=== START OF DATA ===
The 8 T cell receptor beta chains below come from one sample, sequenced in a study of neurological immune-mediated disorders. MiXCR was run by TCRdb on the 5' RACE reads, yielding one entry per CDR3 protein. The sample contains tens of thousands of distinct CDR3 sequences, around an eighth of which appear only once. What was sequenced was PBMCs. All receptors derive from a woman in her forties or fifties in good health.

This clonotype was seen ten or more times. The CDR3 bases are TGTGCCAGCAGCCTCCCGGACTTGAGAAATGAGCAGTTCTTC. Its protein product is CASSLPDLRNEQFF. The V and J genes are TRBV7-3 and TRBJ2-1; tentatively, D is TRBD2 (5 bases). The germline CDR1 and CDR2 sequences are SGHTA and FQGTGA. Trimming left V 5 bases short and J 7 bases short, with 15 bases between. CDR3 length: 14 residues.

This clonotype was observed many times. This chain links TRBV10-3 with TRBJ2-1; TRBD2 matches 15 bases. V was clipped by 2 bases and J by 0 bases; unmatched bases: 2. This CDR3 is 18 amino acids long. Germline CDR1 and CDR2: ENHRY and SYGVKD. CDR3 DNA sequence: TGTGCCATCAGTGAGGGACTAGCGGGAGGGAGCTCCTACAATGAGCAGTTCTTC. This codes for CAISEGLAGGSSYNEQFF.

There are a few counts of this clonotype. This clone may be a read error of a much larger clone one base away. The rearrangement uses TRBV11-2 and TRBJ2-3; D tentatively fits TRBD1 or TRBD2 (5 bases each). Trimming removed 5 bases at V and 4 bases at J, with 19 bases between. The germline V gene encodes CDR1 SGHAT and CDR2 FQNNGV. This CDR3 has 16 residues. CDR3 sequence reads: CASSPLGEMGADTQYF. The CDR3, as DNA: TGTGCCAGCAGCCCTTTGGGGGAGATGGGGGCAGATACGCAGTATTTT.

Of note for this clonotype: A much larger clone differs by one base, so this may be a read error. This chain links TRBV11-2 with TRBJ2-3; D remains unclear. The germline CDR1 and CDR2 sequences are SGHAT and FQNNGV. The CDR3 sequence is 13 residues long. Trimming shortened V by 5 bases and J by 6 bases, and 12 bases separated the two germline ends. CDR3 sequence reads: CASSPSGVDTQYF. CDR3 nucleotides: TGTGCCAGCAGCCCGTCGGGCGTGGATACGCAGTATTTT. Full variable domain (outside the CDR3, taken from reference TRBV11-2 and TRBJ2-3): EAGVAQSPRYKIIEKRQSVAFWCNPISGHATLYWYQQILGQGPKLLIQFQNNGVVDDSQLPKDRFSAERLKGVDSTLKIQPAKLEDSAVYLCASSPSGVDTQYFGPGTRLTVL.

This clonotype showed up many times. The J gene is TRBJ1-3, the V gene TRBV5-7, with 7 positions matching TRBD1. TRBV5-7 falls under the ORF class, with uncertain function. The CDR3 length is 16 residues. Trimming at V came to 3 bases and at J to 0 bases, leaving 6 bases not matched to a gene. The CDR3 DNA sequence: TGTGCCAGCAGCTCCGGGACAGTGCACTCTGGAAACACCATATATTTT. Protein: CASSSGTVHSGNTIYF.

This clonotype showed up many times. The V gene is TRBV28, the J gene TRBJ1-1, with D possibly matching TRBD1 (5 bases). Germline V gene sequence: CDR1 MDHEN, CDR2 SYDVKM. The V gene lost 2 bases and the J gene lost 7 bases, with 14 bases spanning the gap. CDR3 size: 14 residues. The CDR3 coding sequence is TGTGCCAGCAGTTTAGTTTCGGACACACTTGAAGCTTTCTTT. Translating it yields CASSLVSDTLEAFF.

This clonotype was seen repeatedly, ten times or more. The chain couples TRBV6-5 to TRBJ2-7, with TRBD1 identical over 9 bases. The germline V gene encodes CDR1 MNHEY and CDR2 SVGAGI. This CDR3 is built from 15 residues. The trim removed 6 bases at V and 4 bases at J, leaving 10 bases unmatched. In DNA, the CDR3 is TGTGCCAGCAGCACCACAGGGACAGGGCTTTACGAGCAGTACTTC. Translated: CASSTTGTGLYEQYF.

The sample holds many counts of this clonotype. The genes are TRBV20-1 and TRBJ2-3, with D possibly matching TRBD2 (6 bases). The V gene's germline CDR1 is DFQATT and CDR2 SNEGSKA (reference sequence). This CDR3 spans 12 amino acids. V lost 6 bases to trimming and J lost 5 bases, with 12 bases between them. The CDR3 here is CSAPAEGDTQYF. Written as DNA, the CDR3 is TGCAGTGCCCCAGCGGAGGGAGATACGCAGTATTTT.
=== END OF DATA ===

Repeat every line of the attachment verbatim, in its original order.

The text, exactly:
The 8 T cell receptor beta chains below come from one sample, sequenced in a study of neurological immune-mediated disorders. MiXCR was run by TCRdb on the 5' RACE reads, yielding one entry per CDR3 protein. The sample contains tens of thousands of distinct CDR3 sequences, around an eighth of which appear only once. What was sequenced was PBMCs. All receptors derive from a woman in her forties or fifties in good health.

This clonotype was seen ten or more times. The CDR3 bases are TGTGCCAGCAGCCTCCCGGACTTGAGAAATGAGCAGTTCTTC. Its protein product is CASSLPDLRNEQFF. The V and J genes are TRBV7-3 and TRBJ2-1; tentatively, D is TRBD2 (5 bases). The germline CDR1 and CDR2 sequences are SGHTA and FQGTGA. Trimming left V 5 bases short and J 7 bases short, with 15 bases between. CDR3 length: 14 residues.

This clonotype was observed many times. This chain links TRBV10-3 with TRBJ2-1; TRBD2 matches 15 bases. V was clipped by 2 bases and J by 0 bases; unmatched bases: 2. This CDR3 is 18 amino acids long. Germline CDR1 and CDR2: ENHRY and SYGVKD. CDR3 DNA sequence: TGTGCCATCAGTGAGGGACTAGCGGGAGGGAGCTCCTACAATGAGCAGTTCTTC. This codes for CAISEGLAGGSSYNEQFF.

There are a few counts of this clonotype. This clone may be a read error of a much larger clone one base away. The rearrangement uses TRBV11-2 and TRBJ2-3; D tentatively fits TRBD1 or TRBD2 (5 bases each). Trimming removed 5 bases at V and 4 bases at J, with 19 bases between. The germline V gene encodes CDR1 SGHAT and CDR2 FQNNGV. This CDR3 has 16 residues. CDR3 sequence reads: CASSPLGEMGADTQYF. The CDR3, as DNA: TGTGCCAGCAGCCCTTTGGGGGAGATGGGGGCAGATACGCAGTATTTT.

Of note for this clonotype: A much larger clone differs by one base, so this may be a read error. This chain links TRBV11-2 with TRBJ2-3; D remains unclear. The germline CDR1 and CDR2 sequences are SGHAT and FQNNGV. The CDR3 sequence is 13 residues long. Trimming shortened V by 5 bases and J by 6 bases, and 12 bases separated the two germline ends. CDR3 sequence reads: CASSPSGVDTQYF. CDR3 nucleotides: TGTGCCAGCAGCCCGTCGGGCGTGGATACGCAGTATTTT. Full variable domain (outside the CDR3, taken from reference TRBV11-2 and TRBJ2-3): EAGVAQSPRYKIIEKRQSVAFWCNPISGHATLYWYQQILGQGPKLLIQFQNNGVVDDSQLPKDRFSAERLKGVDSTLKIQPAKLEDSAVYLCASSPSGVDTQYFGPGTRLTVL.

This clonotype showed up many times. The J gene is TRBJ1-3, the V gene TRBV5-7, with 7 positions matching TRBD1. TRBV5-7 falls under the ORF class, with uncertain function. The CDR3 length is 16 residues. Trimming at V came to 3 bases and at J to 0 bases, leaving 6 bases not matched to a gene. The CDR3 DNA sequence: TGTGCCAGCAGCTCCGGGACAGTGCACTCTGGAAACACCATATATTTT. Protein: CASSSGTVHSGNTIYF.

This clonotype showed up many times. The V gene is TRBV28, the J gene TRBJ1-1, with D possibly matching TRBD1 (5 bases). Germline V gene sequence: CDR1 MDHEN, CDR2 SYDVKM. The V gene lost 2 bases and the J gene lost 7 bases, with 14 bases spanning the gap. CDR3 size: 14 residues. The CDR3 coding sequence is TGTGCCAGCAGTTTAGTTTCGGACACACTTGAAGCTTTCTTT. Translating it yields CASSLVSDTLEAFF.

This clonotype was seen repeatedly, ten times or more. The chain couples TRBV6-5 to TRBJ2-7, with TRBD1 identical over 9 bases. The germline V gene encodes CDR1 MNHEY and CDR2 SVGAGI. This CDR3 is built from 15 residues. The trim removed 6 bases at V and 4 bases at J, leaving 10 bases unmatched. In DNA, the CDR3 is TGTGCCAGCAGCACCACAGGGACAGGGCTTTACGAGCAGTACTTC. Translated: CASSTTGTGLYEQYF.

The sample holds many counts of this clonotype. The genes are TRBV20-1 and TRBJ2-3, with D possibly matching TRBD2 (6 bases). The V gene's germline CDR1 is DFQATT and CDR2 SNEGSKA (reference sequence). This CDR3 spans 12 amino acids. V lost 6 bases to trimming and J lost 5 bases, with 12 bases between them. The CDR3 here is CSAPAEGDTQYF. Written as DNA, the CDR3 is TGCAGTGCCCCAGCGGAGGGAGATACGCAGTATTTT.